However, it is unclear whether Ihebuzor was charged with a crime because his LinkedIn and Twitter profiles were both live as of August 10, according to the ICIR.

Amaechi Okobi, Access Bank’s Head of Corporate Communications, downplayed the incident, assuring the bank’s stakeholders of the system’s integrity.

“Our attention has been drawn to some social media reports claiming a data breach of our systems.

“We would like to reassure all our stakeholders and the general public of the security and integrity of our banking platforms which at this time are the best-in-class,” he said.

Nigeria loses a significant amount of money to cybercrime every year. According to an ICIR report, N250 billion was lost in 2017 and N288 billion was lost in 2018, however 95 percent of these crimes went unreported.

The database of Unity Bank, a Nigerian commercial bank, was being leaked online on hacker forums on August 25, 2020, according to Bank Security, a Twitter handle focusing on bank security risks.

The hackers said they had only shared a “small dump” from the bank, but that “larger dumps were on the way.”

According to Bank Security, three additional hacker forums shared the same database.

However, the bank did not outright deny the breach or disregard the accompanying data in its statement.

“The Bank hereby reassures its customers and the public at large, of the integrity of its systems, controls of which are continually enhanced in line with best practices, to forestall attempts at compromising confidential data,” a section of the statement read.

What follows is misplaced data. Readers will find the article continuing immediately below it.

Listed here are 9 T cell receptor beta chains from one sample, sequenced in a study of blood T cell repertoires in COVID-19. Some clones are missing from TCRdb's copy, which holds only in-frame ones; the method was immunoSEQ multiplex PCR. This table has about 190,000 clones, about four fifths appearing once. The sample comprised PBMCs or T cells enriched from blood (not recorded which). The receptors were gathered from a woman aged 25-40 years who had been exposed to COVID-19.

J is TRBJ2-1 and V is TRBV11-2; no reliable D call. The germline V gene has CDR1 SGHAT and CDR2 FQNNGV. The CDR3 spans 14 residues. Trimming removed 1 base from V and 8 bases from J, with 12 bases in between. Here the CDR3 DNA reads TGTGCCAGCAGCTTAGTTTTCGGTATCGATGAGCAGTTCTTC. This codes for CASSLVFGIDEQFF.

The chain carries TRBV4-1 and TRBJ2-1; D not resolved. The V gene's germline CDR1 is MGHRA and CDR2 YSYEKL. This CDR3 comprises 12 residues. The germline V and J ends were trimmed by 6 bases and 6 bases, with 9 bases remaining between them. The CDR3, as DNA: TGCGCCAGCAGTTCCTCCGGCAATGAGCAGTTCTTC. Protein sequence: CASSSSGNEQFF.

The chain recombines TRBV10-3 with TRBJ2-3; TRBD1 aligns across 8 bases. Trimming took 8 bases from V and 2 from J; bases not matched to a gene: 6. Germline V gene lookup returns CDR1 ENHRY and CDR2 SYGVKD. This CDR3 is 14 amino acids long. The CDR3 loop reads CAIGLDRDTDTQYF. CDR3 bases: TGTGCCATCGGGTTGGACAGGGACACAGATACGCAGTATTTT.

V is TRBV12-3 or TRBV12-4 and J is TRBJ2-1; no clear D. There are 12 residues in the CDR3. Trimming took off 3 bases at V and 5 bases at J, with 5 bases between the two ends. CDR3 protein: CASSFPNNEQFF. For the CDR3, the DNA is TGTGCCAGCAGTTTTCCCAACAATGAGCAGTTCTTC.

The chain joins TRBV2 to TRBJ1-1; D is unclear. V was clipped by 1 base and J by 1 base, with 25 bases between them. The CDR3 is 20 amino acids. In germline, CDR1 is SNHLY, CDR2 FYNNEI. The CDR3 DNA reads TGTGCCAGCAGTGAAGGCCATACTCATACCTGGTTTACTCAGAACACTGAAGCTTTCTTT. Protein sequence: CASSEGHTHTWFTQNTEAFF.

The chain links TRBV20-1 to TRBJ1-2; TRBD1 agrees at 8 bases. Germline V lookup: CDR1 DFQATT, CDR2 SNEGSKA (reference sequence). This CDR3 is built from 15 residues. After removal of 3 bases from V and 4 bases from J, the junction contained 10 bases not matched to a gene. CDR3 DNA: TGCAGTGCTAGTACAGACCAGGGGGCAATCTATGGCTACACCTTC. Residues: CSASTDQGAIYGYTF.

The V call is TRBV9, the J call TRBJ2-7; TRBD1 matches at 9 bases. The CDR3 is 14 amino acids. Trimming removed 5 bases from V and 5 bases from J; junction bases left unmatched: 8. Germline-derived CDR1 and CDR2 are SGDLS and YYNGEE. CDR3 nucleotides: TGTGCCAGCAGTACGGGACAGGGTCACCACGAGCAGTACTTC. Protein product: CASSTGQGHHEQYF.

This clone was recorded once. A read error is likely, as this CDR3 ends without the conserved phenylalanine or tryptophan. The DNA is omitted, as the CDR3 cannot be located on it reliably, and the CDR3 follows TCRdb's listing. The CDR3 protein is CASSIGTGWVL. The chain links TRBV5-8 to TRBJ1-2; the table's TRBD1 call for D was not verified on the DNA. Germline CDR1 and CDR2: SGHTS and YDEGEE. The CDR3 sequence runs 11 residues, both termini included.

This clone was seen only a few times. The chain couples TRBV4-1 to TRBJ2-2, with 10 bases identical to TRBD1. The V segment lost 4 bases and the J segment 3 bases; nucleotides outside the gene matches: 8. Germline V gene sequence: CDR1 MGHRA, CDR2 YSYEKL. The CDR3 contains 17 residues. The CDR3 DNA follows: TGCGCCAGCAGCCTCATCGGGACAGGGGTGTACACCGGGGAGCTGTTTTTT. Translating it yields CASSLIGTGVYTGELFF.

According to a Serianu research from 2019, hackers cost Africa $3.5 billion. Nigeria was the biggest hit, with $649 million in damages, followed by Kenya with $210 million and Tanzania with $99 million, according to the research.

Why are cyberattacks kept under wraps?

Enyioma Madubaite, a legal cybersecurity specialist, told The ICIR that Nigerian companies were concerned about their reputation, especially when it came to revealing cyberattacks to the public.

“We live in a world dominated by digital infrastructure. If there is a cyberattack on a bank, for instance, people go into panic mode because money is involved, which makes them keep quiet to save face or their reputation.

“They don’t care if it is employees’ information that was revealed or something not related to customers accounts, they want to preserve their money which may cause losses to the bank,” he said.

In May 2015, the Nigerian Cybercrime Act was signed into law. This piece of legislation covers all aspects of cybersecurity in the United States.

Section 21 of the Cybercrime Act, on the other hand, requires people and organizations to report cyberattacks to the National Computer Emergency Response Team (CERT) for management.

Maigari Ahmadu, the Chief Executive Officer of and, a Lagos-based entrepreneur, stated that cybersecurity is a low priority for Nigerian businesses.

“We operate on a porous cyberspace cloud in Nigeria because there are no government policies to guarantee the safety of our systems when exposed to danger.

“Nigerian tech companies need to do a lot to protect their systems by mitigating breaches, how it happens and how to secure their systems in the future, but it weighs low in terms of their order of priority,” he said.